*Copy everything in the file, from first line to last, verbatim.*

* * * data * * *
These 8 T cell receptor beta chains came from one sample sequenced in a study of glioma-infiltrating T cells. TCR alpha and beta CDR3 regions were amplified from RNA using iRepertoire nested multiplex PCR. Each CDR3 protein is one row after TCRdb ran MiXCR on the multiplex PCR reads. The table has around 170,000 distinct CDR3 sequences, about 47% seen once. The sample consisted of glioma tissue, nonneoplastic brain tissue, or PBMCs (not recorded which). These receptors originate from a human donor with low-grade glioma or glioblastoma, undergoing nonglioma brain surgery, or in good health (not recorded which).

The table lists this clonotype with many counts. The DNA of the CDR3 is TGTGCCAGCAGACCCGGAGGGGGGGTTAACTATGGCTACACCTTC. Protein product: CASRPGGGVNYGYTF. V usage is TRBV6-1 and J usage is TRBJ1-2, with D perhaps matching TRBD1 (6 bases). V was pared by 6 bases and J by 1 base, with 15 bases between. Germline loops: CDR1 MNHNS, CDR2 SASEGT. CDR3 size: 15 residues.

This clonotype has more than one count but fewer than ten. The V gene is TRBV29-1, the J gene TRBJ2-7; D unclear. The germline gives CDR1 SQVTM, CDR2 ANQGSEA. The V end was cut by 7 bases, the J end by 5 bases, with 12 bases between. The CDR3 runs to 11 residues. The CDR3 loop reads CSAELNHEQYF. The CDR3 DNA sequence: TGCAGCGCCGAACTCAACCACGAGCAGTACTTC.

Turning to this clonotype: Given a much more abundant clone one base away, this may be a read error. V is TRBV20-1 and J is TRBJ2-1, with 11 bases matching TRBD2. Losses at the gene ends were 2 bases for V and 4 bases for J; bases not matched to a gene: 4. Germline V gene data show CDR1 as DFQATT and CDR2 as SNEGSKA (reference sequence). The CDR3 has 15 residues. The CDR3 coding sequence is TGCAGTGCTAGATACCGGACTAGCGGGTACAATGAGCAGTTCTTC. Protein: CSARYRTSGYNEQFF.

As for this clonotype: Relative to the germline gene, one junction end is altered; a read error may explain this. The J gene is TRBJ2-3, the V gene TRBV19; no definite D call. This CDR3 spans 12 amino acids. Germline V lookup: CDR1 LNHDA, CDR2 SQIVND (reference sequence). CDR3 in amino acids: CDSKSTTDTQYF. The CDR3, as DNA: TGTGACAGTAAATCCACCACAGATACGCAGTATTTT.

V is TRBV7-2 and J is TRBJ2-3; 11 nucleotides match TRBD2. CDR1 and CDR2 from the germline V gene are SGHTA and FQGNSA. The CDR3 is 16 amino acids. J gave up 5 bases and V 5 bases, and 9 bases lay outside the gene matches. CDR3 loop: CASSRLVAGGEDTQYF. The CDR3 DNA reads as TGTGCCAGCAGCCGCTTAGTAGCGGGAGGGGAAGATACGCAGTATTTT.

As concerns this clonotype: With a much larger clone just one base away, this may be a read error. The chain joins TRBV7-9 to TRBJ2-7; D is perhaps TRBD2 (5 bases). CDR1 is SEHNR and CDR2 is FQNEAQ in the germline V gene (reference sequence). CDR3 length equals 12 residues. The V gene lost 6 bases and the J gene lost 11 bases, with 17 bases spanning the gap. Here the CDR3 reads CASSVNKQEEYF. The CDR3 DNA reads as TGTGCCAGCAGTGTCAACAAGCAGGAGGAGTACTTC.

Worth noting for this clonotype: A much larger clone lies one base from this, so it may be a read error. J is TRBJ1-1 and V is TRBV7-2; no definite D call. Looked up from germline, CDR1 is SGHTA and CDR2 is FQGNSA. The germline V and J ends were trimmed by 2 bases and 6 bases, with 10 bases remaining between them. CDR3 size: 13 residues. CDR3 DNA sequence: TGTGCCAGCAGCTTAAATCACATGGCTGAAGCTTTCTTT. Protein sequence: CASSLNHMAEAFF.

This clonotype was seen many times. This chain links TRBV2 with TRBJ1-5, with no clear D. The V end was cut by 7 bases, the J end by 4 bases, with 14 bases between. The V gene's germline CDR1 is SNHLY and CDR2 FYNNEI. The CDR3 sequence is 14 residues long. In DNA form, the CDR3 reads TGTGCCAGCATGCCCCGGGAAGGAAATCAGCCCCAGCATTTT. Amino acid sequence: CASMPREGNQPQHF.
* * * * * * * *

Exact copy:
These 8 T cell receptor beta chains came from one sample sequenced in a study of glioma-infiltrating T cells. TCR alpha and beta CDR3 regions were amplified from RNA using iRepertoire nested multiplex PCR. Each CDR3 protein is one row after TCRdb ran MiXCR on the multiplex PCR reads. The table has around 170,000 distinct CDR3 sequences, about 47% seen once. The sample consisted of glioma tissue, nonneoplastic brain tissue, or PBMCs (not recorded which). These receptors originate from a human donor with low-grade glioma or glioblastoma, undergoing nonglioma brain surgery, or in good health (not recorded which).

The table lists this clonotype with many counts. The DNA of the CDR3 is TGTGCCAGCAGACCCGGAGGGGGGGTTAACTATGGCTACACCTTC. Protein product: CASRPGGGVNYGYTF. V usage is TRBV6-1 and J usage is TRBJ1-2, with D perhaps matching TRBD1 (6 bases). V was pared by 6 bases and J by 1 base, with 15 bases between. Germline loops: CDR1 MNHNS, CDR2 SASEGT. CDR3 size: 15 residues.

This clonotype has more than one count but fewer than ten. The V gene is TRBV29-1, the J gene TRBJ2-7; D unclear. The germline gives CDR1 SQVTM, CDR2 ANQGSEA. The V end was cut by 7 bases, the J end by 5 bases, with 12 bases between. The CDR3 runs to 11 residues. The CDR3 loop reads CSAELNHEQYF. The CDR3 DNA sequence: TGCAGCGCCGAACTCAACCACGAGCAGTACTTC.

Turning to this clonotype: Given a much more abundant clone one base away, this may be a read error. V is TRBV20-1 and J is TRBJ2-1, with 11 bases matching TRBD2. Losses at the gene ends were 2 bases for V and 4 bases for J; bases not matched to a gene: 4. Germline V gene data show CDR1 as DFQATT and CDR2 as SNEGSKA (reference sequence). The CDR3 has 15 residues. The CDR3 coding sequence is TGCAGTGCTAGATACCGGACTAGCGGGTACAATGAGCAGTTCTTC. Protein: CSARYRTSGYNEQFF.

As for this clonotype: Relative to the germline gene, one junction end is altered; a read error may explain this. The J gene is TRBJ2-3, the V gene TRBV19; no definite D call. This CDR3 spans 12 amino acids. Germline V lookup: CDR1 LNHDA, CDR2 SQIVND (reference sequence). CDR3 in amino acids: CDSKSTTDTQYF. The CDR3, as DNA: TGTGACAGTAAATCCACCACAGATACGCAGTATTTT.

V is TRBV7-2 and J is TRBJ2-3; 11 nucleotides match TRBD2. CDR1 and CDR2 from the germline V gene are SGHTA and FQGNSA. The CDR3 is 16 amino acids. J gave up 5 bases and V 5 bases, and 9 bases lay outside the gene matches. CDR3 loop: CASSRLVAGGEDTQYF. The CDR3 DNA reads as TGTGCCAGCAGCCGCTTAGTAGCGGGAGGGGAAGATACGCAGTATTTT.

As concerns this clonotype: With a much larger clone just one base away, this may be a read error. The chain joins TRBV7-9 to TRBJ2-7; D is perhaps TRBD2 (5 bases). CDR1 is SEHNR and CDR2 is FQNEAQ in the germline V gene (reference sequence). CDR3 length equals 12 residues. The V gene lost 6 bases and the J gene lost 11 bases, with 17 bases spanning the gap. Here the CDR3 reads CASSVNKQEEYF. The CDR3 DNA reads as TGTGCCAGCAGTGTCAACAAGCAGGAGGAGTACTTC.

Worth noting for this clonotype: A much larger clone lies one base from this, so it may be a read error. J is TRBJ1-1 and V is TRBV7-2; no definite D call. Looked up from germline, CDR1 is SGHTA and CDR2 is FQGNSA. The germline V and J ends were trimmed by 2 bases and 6 bases, with 10 bases remaining between them. CDR3 size: 13 residues. CDR3 DNA sequence: TGTGCCAGCAGCTTAAATCACATGGCTGAAGCTTTCTTT. Protein sequence: CASSLNHMAEAFF.

This clonotype was seen many times. This chain links TRBV2 with TRBJ1-5, with no clear D. The V end was cut by 7 bases, the J end by 4 bases, with 14 bases between. The V gene's germline CDR1 is SNHLY and CDR2 FYNNEI. The CDR3 sequence is 14 residues long. In DNA form, the CDR3 reads TGTGCCAGCATGCCCCGGGAAGGAAATCAGCCCCAGCATTTT. Amino acid sequence: CASMPREGNQPQHF.